Canada has announced a C$3.6bn ($2.7bn, £2.1bn) tariff on US aluminium products a day after US President Donald Trump imposed a 10% tariff on some Canadian aluminium products.
Canada and the US reached a deal last year to lift tariffs on steel and aluminium imports that had been imposed on grounds of “national security”.
Mr Trump reintroduced them on Thursday to protect the US industry.
Friday’s retaliatory tariffs by Canada will go into effect on 16 September.
The countermeasure was announced after deputy prime minister Chrystia Freeland previously promised a “dollar-for-dollar” fight.
“At a time when we are fighting a global pandemic… a trade dispute is the last thing anyone needs – it will only hurt the economic recovery on both sides of the border,” she said in a news conference.
Ms Freeland called the US tariffs “ludicrous” and denied Canadian aluminium is a threat to US national security.
“Any American who buys a can of beer or a soda or a car or a bike will suffer. In fact, the washing machines Trump stood in front of yesterday will get more expensive,” she said.
The tariffs would come into force after a consultation period with Canadian businesses affected by the US levy.
Speaking in Ohio on Thursday, Mr Trump said US tariffs on Canada were necessary to defend the domestic aluminium industry because producers to the north had broken their commitment to stop flooding the US market with a cheaper product.
The step was “absolutely necessary to defend our aluminium industry,” he said.
As part of a 2019 agreement lifting the measures, the US and Canada said they would monitor imports and, if a country is determined to be buying in too much, one of the other nations could request a consultation and potentially reimpose tariffs.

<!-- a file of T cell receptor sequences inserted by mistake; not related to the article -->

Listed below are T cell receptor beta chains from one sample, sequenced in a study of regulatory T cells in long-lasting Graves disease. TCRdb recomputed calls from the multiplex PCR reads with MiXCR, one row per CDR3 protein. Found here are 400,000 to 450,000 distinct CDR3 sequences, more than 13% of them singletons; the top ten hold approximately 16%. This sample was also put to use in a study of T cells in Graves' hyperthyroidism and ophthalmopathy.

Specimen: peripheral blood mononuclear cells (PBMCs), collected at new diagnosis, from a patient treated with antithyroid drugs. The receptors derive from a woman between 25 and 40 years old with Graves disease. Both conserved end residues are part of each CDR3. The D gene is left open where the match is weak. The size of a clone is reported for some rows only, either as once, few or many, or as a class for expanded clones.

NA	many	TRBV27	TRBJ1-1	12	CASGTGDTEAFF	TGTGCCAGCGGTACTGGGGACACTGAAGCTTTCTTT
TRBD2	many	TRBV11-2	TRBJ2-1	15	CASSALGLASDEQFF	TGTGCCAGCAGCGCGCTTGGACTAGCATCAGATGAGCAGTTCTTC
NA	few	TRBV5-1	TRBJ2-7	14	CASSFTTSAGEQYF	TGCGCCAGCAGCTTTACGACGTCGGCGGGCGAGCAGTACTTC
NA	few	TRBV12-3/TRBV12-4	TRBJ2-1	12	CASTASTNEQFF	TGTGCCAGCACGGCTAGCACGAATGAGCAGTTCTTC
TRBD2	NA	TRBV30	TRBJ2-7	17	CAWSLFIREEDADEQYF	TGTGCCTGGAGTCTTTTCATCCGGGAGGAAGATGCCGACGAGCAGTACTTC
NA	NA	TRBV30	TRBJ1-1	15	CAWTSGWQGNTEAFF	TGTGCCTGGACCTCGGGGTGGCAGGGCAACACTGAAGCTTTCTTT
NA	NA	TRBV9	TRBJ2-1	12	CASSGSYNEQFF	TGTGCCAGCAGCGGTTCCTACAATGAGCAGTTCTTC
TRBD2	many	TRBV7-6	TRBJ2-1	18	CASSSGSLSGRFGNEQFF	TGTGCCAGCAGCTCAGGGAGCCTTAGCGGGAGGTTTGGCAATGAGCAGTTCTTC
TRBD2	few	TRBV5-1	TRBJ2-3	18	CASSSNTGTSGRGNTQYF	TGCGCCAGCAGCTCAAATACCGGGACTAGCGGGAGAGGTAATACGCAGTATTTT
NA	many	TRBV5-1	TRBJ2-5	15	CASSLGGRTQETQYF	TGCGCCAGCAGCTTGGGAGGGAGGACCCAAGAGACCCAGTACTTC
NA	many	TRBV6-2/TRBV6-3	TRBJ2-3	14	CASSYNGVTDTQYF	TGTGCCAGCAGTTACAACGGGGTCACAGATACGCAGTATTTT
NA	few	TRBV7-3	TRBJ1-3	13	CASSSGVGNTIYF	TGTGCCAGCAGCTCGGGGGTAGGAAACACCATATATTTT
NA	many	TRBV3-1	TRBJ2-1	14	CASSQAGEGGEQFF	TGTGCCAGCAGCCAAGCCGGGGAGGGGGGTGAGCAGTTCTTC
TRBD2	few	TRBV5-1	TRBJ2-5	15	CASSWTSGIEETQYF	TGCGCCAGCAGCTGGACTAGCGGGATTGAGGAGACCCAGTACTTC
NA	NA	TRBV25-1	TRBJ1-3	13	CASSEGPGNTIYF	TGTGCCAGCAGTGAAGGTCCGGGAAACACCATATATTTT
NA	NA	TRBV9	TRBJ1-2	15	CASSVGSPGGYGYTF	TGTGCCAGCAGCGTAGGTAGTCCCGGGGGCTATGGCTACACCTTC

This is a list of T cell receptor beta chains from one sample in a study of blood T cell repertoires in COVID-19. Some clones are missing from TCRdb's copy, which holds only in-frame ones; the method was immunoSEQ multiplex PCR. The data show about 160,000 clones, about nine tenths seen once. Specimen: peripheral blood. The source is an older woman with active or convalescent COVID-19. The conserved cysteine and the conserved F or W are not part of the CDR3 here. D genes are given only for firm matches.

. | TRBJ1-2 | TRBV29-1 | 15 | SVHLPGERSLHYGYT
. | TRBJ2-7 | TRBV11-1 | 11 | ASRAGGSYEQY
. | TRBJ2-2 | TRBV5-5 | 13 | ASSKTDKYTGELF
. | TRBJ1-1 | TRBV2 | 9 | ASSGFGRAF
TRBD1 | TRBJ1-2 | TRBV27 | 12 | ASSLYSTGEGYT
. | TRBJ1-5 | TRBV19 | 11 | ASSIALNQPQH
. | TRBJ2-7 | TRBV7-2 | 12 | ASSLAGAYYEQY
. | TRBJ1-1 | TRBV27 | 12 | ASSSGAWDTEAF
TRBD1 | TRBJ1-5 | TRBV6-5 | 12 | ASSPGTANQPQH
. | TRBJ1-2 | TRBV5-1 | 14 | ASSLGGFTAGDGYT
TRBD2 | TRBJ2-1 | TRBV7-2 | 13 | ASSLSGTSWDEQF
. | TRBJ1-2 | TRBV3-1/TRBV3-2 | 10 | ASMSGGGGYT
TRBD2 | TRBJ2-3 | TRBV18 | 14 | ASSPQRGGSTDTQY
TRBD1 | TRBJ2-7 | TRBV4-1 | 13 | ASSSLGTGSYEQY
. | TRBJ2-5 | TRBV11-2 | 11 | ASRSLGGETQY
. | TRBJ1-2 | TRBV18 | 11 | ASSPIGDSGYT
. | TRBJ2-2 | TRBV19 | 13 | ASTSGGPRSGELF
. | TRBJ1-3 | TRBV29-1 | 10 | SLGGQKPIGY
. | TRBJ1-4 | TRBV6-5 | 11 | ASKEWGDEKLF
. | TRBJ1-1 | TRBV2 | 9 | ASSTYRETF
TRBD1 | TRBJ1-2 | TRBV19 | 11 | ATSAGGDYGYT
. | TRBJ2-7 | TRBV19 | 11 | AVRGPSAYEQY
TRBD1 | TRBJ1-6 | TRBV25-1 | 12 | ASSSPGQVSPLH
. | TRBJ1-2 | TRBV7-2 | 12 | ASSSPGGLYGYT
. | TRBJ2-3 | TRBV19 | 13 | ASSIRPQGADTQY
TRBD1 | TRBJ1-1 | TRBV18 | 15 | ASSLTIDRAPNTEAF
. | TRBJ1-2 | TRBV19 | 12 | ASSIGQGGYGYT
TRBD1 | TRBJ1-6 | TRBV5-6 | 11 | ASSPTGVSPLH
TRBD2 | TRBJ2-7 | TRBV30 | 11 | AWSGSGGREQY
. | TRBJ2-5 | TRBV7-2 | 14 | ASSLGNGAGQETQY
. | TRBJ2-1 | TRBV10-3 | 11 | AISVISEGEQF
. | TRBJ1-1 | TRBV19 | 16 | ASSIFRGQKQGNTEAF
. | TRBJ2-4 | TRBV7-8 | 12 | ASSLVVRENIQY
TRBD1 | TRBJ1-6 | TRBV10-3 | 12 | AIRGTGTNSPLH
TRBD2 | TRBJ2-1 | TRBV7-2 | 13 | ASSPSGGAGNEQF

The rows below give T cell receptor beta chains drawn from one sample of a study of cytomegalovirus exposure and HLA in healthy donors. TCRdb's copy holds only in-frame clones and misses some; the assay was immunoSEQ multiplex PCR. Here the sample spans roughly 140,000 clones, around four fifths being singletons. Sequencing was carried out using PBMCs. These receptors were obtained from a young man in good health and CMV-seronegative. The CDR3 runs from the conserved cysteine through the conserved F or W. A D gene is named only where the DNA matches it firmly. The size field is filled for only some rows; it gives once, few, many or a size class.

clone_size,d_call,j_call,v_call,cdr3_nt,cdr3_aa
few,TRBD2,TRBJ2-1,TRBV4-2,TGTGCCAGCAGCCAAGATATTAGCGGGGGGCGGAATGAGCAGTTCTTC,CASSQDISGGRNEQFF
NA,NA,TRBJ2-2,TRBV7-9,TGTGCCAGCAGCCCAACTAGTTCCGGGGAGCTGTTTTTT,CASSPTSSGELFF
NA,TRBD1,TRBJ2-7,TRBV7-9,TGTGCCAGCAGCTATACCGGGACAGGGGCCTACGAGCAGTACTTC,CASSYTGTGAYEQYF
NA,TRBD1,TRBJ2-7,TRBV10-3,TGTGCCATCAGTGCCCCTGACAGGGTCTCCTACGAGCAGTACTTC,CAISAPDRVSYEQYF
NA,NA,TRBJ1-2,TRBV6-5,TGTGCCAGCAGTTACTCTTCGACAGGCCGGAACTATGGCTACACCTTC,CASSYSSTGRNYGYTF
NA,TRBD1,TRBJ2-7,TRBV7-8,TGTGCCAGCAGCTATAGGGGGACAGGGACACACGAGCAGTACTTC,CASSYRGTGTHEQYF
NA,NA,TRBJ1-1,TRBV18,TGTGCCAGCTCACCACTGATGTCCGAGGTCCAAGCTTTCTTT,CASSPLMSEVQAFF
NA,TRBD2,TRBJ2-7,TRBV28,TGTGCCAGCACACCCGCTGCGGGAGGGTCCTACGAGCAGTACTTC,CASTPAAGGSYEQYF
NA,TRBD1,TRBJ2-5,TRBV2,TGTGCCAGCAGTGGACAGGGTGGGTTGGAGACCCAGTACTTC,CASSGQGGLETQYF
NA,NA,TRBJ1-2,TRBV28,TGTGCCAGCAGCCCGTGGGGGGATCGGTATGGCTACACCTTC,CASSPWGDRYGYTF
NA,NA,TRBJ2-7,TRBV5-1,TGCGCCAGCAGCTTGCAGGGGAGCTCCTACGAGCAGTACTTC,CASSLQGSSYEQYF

A 10% tariff on imports of “non-alloyed unwrought aluminium from Canada” was imposed on Thursday.
What does the US say?
In a statement on Mr Trump’s presidential proclamation, the office of the United States Trade Representative said that “imports from Canada of the product that accounts for the largest share of Canada’s aluminium exports to the United States have surged above historical levels”.
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The surge has only intensified in recent months, despite a drop in US demand, according to the statement.
Canada was exempted from the tariffs in 2019 “on the basis of an agreement that imports of steel and aluminium products from Canada would remain at historical levels”.
What’s the reaction?
The US Chamber of Commerce is warning that a decision to bring back the tariffs could raise costs for US manufacturers.
Myron Brilliant, head of international affairs for the industry group, told Reuters the move was “a step in the wrong direction” and that the measures are opposed by US aluminium manufacturers.
In late June, a group of 15 aluminium executives sent a letter to US Trade Representative Robert Lighthizer calling for continued tariff exemptions for aluminium in North America.
They said they had government data discounting a “surge”, and argued that current import levels are largely consistent with historical trends.
Prime Minister Justin Trudeau recently said he believes a new levy would have “no justification”.
Canada’s Chamber of Commerce said the “tariffs were the wrong instrument when they were first imposed in 2018, and they remain the wrong instrument now”.
National Foreign Trade Council, a US-based pro-trade group, called imposing the new measures a “misguided action”, warning it could undermine the new free trade agreement between the US, Canada and Mexico, which came into force in July.
But Michael Bless, chief executive of Century Aluminum, said the move “helps to secure continued domestic production of this vital strategic material and level the playing field for thousands of American aluminium workers”, according to Reuters.
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